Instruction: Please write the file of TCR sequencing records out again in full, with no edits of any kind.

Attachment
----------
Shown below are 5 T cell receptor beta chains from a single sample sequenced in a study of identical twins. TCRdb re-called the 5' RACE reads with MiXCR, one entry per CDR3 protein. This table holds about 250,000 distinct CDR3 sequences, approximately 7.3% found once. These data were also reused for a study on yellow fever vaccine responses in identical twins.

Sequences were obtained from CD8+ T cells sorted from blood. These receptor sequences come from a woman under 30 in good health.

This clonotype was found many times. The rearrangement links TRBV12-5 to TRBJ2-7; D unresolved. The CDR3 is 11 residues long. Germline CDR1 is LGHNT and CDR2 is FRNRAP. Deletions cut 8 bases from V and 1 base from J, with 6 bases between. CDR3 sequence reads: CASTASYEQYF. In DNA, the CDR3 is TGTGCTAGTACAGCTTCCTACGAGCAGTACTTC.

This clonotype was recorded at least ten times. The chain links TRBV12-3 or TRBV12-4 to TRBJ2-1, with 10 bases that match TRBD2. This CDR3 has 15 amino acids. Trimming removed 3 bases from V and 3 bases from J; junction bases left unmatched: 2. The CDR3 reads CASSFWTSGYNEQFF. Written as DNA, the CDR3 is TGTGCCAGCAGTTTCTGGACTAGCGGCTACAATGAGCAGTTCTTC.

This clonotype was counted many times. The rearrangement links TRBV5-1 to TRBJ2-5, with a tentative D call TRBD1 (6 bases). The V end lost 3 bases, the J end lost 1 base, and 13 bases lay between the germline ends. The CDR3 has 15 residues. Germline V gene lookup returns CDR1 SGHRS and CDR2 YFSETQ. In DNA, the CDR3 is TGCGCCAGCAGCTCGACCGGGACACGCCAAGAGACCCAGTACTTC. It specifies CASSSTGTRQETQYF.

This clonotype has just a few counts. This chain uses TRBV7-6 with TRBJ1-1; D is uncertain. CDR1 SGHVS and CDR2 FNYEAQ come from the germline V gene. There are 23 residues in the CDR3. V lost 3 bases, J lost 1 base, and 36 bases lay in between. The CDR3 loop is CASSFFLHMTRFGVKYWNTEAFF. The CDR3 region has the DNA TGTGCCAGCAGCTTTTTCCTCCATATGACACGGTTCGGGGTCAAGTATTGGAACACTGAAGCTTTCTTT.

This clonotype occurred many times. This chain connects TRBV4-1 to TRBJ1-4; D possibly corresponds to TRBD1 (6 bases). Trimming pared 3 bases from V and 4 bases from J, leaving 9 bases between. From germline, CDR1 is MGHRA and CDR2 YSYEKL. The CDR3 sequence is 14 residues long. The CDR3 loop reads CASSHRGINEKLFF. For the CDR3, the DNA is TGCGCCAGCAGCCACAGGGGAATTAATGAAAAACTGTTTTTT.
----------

Shown below are 5 T cell receptor beta chains from a single sample sequenced in a study of identical twins. TCRdb re-called the 5' RACE reads with MiXCR, one entry per CDR3 protein. This table holds about 250,000 distinct CDR3 sequences, approximately 7.3% found once. These data were also reused for a study on yellow fever vaccine responses in identical twins.

Sequences were obtained from CD8+ T cells sorted from blood. These receptor sequences come from a woman under 30 in good health.

This clonotype was found many times. The rearrangement links TRBV12-5 to TRBJ2-7; D unresolved. The CDR3 is 11 residues long. Germline CDR1 is LGHNT and CDR2 is FRNRAP. Deletions cut 8 bases from V and 1 base from J, with 6 bases between. CDR3 sequence reads: CASTASYEQYF. In DNA, the CDR3 is TGTGCTAGTACAGCTTCCTACGAGCAGTACTTC.

This clonotype was recorded at least ten times. The chain links TRBV12-3 or TRBV12-4 to TRBJ2-1, with 10 bases that match TRBD2. This CDR3 has 15 amino acids. Trimming removed 3 bases from V and 3 bases from J; junction bases left unmatched: 2. The CDR3 reads CASSFWTSGYNEQFF. Written as DNA, the CDR3 is TGTGCCAGCAGTTTCTGGACTAGCGGCTACAATGAGCAGTTCTTC.

This clonotype was counted many times. The rearrangement links TRBV5-1 to TRBJ2-5, with a tentative D call TRBD1 (6 bases). The V end lost 3 bases, the J end lost 1 base, and 13 bases lay between the germline ends. The CDR3 has 15 residues. Germline V gene lookup returns CDR1 SGHRS and CDR2 YFSETQ. In DNA, the CDR3 is TGCGCCAGCAGCTCGACCGGGACACGCCAAGAGACCCAGTACTTC. It specifies CASSSTGTRQETQYF.

This clonotype has just a few counts. This chain uses TRBV7-6 with TRBJ1-1; D is uncertain. CDR1 SGHVS and CDR2 FNYEAQ come from the germline V gene. There are 23 residues in the CDR3. V lost 3 bases, J lost 1 base, and 36 bases lay in between. The CDR3 loop is CASSFFLHMTRFGVKYWNTEAFF. The CDR3 region has the DNA TGTGCCAGCAGCTTTTTCCTCCATATGACACGGTTCGGGGTCAAGTATTGGAACACTGAAGCTTTCTTT.

This clonotype occurred many times. This chain connects TRBV4-1 to TRBJ1-4; D possibly corresponds to TRBD1 (6 bases). Trimming pared 3 bases from V and 4 bases from J, leaving 9 bases between. From germline, CDR1 is MGHRA and CDR2 YSYEKL. The CDR3 sequence is 14 residues long. The CDR3 loop reads CASSHRGINEKLFF. For the CDR3, the DNA is TGCGCCAGCAGCCACAGGGGAATTAATGAAAAACTGTTTTTT.